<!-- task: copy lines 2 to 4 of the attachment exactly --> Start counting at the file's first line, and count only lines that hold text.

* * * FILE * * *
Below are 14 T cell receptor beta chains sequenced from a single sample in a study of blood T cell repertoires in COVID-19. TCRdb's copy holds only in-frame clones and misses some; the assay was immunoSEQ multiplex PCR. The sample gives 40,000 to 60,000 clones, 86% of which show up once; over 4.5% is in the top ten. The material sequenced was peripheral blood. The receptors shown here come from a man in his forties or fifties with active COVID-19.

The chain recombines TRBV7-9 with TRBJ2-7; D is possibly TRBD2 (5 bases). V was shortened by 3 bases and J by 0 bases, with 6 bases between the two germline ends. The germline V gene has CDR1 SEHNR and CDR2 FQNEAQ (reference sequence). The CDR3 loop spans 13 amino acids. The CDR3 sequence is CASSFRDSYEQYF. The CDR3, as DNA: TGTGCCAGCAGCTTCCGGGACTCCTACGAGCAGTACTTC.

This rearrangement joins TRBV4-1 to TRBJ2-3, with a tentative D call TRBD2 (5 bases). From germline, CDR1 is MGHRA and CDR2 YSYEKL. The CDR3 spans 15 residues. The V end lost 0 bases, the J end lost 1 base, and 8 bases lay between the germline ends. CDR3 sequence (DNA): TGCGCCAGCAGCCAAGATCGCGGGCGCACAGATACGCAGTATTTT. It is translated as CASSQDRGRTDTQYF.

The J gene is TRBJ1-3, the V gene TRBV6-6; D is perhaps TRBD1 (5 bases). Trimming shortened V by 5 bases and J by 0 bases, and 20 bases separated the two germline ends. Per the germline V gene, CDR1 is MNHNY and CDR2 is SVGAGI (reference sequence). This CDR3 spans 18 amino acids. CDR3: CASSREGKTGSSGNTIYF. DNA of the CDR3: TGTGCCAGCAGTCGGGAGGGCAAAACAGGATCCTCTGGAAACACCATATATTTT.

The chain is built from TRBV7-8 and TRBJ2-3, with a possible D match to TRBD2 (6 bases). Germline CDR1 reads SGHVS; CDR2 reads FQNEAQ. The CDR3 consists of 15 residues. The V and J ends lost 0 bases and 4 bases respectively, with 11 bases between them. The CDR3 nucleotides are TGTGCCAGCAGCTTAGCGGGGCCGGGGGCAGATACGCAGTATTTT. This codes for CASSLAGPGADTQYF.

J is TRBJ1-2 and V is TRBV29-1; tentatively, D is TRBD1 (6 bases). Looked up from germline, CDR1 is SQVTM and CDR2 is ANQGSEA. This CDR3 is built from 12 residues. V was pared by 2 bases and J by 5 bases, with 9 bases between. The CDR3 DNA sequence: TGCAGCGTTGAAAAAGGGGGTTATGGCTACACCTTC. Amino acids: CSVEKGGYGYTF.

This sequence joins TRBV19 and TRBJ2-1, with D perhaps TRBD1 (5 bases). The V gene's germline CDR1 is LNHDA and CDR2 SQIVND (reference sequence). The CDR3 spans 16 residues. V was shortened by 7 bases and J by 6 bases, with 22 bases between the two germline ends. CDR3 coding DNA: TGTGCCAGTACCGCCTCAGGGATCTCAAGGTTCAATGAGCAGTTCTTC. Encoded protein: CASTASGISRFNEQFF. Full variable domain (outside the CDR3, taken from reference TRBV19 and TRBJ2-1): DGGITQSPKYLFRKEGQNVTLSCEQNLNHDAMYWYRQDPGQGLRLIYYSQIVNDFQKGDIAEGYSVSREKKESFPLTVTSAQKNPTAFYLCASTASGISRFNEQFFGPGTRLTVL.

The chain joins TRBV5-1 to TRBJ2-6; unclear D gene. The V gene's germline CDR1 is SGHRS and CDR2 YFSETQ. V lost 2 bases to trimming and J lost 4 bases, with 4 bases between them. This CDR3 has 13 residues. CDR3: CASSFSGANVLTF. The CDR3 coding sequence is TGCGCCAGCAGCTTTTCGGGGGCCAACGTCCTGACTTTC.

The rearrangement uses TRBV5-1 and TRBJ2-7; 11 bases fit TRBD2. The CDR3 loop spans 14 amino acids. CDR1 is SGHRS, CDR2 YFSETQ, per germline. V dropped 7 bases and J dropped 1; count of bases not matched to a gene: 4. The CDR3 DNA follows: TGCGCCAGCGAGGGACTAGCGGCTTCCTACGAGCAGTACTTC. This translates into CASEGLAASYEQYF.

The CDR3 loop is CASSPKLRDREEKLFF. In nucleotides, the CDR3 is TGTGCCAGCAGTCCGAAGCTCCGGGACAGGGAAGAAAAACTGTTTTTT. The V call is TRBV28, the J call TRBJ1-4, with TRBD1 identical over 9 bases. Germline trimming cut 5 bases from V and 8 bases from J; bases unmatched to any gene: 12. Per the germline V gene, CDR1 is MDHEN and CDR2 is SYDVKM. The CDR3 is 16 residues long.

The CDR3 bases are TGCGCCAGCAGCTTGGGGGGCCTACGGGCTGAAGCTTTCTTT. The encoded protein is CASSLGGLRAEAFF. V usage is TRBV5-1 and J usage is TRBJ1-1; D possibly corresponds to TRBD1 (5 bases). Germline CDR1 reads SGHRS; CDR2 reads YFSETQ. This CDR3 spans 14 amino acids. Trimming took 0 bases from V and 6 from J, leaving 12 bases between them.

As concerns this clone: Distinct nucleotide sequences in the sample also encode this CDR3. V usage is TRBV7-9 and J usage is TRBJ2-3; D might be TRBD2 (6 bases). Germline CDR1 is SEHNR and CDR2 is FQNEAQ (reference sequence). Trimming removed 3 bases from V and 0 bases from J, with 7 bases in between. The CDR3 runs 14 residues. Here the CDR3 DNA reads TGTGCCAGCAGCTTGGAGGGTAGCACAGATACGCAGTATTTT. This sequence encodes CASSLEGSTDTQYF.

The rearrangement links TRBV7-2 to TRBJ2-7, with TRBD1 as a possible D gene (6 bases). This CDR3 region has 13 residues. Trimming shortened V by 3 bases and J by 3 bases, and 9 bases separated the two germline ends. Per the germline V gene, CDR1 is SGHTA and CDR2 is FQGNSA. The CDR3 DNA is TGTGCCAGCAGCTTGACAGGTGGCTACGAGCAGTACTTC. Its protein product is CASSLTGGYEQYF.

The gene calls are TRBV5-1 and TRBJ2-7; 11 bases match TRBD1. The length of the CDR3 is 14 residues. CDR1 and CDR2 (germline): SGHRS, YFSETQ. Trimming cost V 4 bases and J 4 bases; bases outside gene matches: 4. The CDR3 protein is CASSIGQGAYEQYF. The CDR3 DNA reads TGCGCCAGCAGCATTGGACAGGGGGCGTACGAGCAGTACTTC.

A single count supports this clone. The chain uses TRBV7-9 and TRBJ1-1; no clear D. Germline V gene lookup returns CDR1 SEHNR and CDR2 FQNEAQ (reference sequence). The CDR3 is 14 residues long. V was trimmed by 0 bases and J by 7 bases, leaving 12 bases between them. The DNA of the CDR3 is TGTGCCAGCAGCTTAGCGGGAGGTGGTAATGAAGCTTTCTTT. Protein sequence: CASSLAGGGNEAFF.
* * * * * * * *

The chain recombines TRBV7-9 with TRBJ2-7; D is possibly TRBD2 (5 bases). V was shortened by 3 bases and J by 0 bases, with 6 bases between the two germline ends. The germline V gene has CDR1 SEHNR and CDR2 FQNEAQ (reference sequence). The CDR3 loop spans 13 amino acids. The CDR3 sequence is CASSFRDSYEQYF. The CDR3, as DNA: TGTGCCAGCAGCTTCCGGGACTCCTACGAGCAGTACTTC.

This rearrangement joins TRBV4-1 to TRBJ2-3, with a tentative D call TRBD2 (5 bases). From germline, CDR1 is MGHRA and CDR2 YSYEKL. The CDR3 spans 15 residues. The V end lost 0 bases, the J end lost 1 base, and 8 bases lay between the germline ends. CDR3 sequence (DNA): TGCGCCAGCAGCCAAGATCGCGGGCGCACAGATACGCAGTATTTT. It is translated as CASSQDRGRTDTQYF.

The J gene is TRBJ1-3, the V gene TRBV6-6; D is perhaps TRBD1 (5 bases). Trimming shortened V by 5 bases and J by 0 bases, and 20 bases separated the two germline ends. Per the germline V gene, CDR1 is MNHNY and CDR2 is SVGAGI (reference sequence). This CDR3 spans 18 amino acids. CDR3: CASSREGKTGSSGNTIYF. DNA of the CDR3: TGTGCCAGCAGTCGGGAGGGCAAAACAGGATCCTCTGGAAACACCATATATTTT.